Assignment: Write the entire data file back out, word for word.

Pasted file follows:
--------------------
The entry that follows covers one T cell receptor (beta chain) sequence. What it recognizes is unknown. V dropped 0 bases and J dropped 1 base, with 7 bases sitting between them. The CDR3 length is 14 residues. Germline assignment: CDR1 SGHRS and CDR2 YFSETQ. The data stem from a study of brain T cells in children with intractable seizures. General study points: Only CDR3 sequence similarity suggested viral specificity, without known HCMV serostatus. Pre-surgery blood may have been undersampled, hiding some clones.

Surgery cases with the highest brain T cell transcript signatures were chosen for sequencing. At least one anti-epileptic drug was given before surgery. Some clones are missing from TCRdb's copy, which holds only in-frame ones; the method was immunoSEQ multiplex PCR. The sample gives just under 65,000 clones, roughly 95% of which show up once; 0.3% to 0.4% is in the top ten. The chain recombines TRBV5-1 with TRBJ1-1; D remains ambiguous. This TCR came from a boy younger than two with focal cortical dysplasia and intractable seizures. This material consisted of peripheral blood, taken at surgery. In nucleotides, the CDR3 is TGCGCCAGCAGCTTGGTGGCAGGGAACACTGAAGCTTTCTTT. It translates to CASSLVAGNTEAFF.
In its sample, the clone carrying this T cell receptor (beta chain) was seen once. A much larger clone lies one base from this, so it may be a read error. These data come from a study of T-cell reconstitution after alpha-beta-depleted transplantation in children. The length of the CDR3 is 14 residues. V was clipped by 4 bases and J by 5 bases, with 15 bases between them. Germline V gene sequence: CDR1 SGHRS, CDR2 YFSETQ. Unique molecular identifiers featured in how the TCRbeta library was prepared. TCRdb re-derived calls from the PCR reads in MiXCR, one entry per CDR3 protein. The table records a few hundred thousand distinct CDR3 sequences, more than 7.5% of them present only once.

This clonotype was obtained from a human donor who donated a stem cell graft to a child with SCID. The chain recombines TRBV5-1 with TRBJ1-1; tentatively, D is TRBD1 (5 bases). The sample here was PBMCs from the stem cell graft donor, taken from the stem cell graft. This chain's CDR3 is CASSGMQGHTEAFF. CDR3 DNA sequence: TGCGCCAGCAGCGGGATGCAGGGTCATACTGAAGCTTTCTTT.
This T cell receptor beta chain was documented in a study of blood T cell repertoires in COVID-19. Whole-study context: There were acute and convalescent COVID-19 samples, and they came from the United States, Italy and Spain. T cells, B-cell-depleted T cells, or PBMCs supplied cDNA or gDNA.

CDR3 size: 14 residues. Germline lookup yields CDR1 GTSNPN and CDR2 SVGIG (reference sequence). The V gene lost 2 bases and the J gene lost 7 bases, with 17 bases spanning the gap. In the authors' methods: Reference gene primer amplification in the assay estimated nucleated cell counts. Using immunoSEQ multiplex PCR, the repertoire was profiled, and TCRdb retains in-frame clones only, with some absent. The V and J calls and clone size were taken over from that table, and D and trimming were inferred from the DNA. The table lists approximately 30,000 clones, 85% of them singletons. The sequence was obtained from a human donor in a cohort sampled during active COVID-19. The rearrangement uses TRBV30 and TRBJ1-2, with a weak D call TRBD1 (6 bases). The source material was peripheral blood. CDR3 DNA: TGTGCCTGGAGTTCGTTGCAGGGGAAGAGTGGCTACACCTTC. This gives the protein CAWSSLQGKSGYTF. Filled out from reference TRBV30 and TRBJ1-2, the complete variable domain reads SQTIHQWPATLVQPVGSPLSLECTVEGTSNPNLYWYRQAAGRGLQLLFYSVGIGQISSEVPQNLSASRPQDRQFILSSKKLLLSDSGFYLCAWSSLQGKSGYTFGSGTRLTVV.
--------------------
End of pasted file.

The entry that follows covers one T cell receptor (beta chain) sequence. What it recognizes is unknown. V dropped 0 bases and J dropped 1 base, with 7 bases sitting between them. The CDR3 length is 14 residues. Germline assignment: CDR1 SGHRS and CDR2 YFSETQ. The data stem from a study of brain T cells in children with intractable seizures. General study points: Only CDR3 sequence similarity suggested viral specificity, without known HCMV serostatus. Pre-surgery blood may have been undersampled, hiding some clones.

Surgery cases with the highest brain T cell transcript signatures were chosen for sequencing. At least one anti-epileptic drug was given before surgery. Some clones are missing from TCRdb's copy, which holds only in-frame ones; the method was immunoSEQ multiplex PCR. The sample gives just under 65,000 clones, roughly 95% of which show up once; 0.3% to 0.4% is in the top ten. The chain recombines TRBV5-1 with TRBJ1-1; D remains ambiguous. This TCR came from a boy younger than two with focal cortical dysplasia and intractable seizures. This material consisted of peripheral blood, taken at surgery. In nucleotides, the CDR3 is TGCGCCAGCAGCTTGGTGGCAGGGAACACTGAAGCTTTCTTT. It translates to CASSLVAGNTEAFF.
In its sample, the clone carrying this T cell receptor (beta chain) was seen once. A much larger clone lies one base from this, so it may be a read error. These data come from a study of T-cell reconstitution after alpha-beta-depleted transplantation in children. The length of the CDR3 is 14 residues. V was clipped by 4 bases and J by 5 bases, with 15 bases between them. Germline V gene sequence: CDR1 SGHRS, CDR2 YFSETQ. Unique molecular identifiers featured in how the TCRbeta library was prepared. TCRdb re-derived calls from the PCR reads in MiXCR, one entry per CDR3 protein. The table records a few hundred thousand distinct CDR3 sequences, more than 7.5% of them present only once.

This clonotype was obtained from a human donor who donated a stem cell graft to a child with SCID. The chain recombines TRBV5-1 with TRBJ1-1; tentatively, D is TRBD1 (5 bases). The sample here was PBMCs from the stem cell graft donor, taken from the stem cell graft. This chain's CDR3 is CASSGMQGHTEAFF. CDR3 DNA sequence: TGCGCCAGCAGCGGGATGCAGGGTCATACTGAAGCTTTCTTT.
This T cell receptor beta chain was documented in a study of blood T cell repertoires in COVID-19. Whole-study context: There were acute and convalescent COVID-19 samples, and they came from the United States, Italy and Spain. T cells, B-cell-depleted T cells, or PBMCs supplied cDNA or gDNA.

CDR3 size: 14 residues. Germline lookup yields CDR1 GTSNPN and CDR2 SVGIG (reference sequence). The V gene lost 2 bases and the J gene lost 7 bases, with 17 bases spanning the gap. In the authors' methods: Reference gene primer amplification in the assay estimated nucleated cell counts. Using immunoSEQ multiplex PCR, the repertoire was profiled, and TCRdb retains in-frame clones only, with some absent. The V and J calls and clone size were taken over from that table, and D and trimming were inferred from the DNA. The table lists approximately 30,000 clones, 85% of them singletons. The sequence was obtained from a human donor in a cohort sampled during active COVID-19. The rearrangement uses TRBV30 and TRBJ1-2, with a weak D call TRBD1 (6 bases). The source material was peripheral blood. CDR3 DNA: TGTGCCTGGAGTTCGTTGCAGGGGAAGAGTGGCTACACCTTC. This gives the protein CAWSSLQGKSGYTF. Filled out from reference TRBV30 and TRBJ1-2, the complete variable domain reads SQTIHQWPATLVQPVGSPLSLECTVEGTSNPNLYWYRQAAGRGLQLLFYSVGIGQISSEVPQNLSASRPQDRQFILSSKKLLLSDSGFYLCAWSSLQGKSGYTFGSGTRLTVV.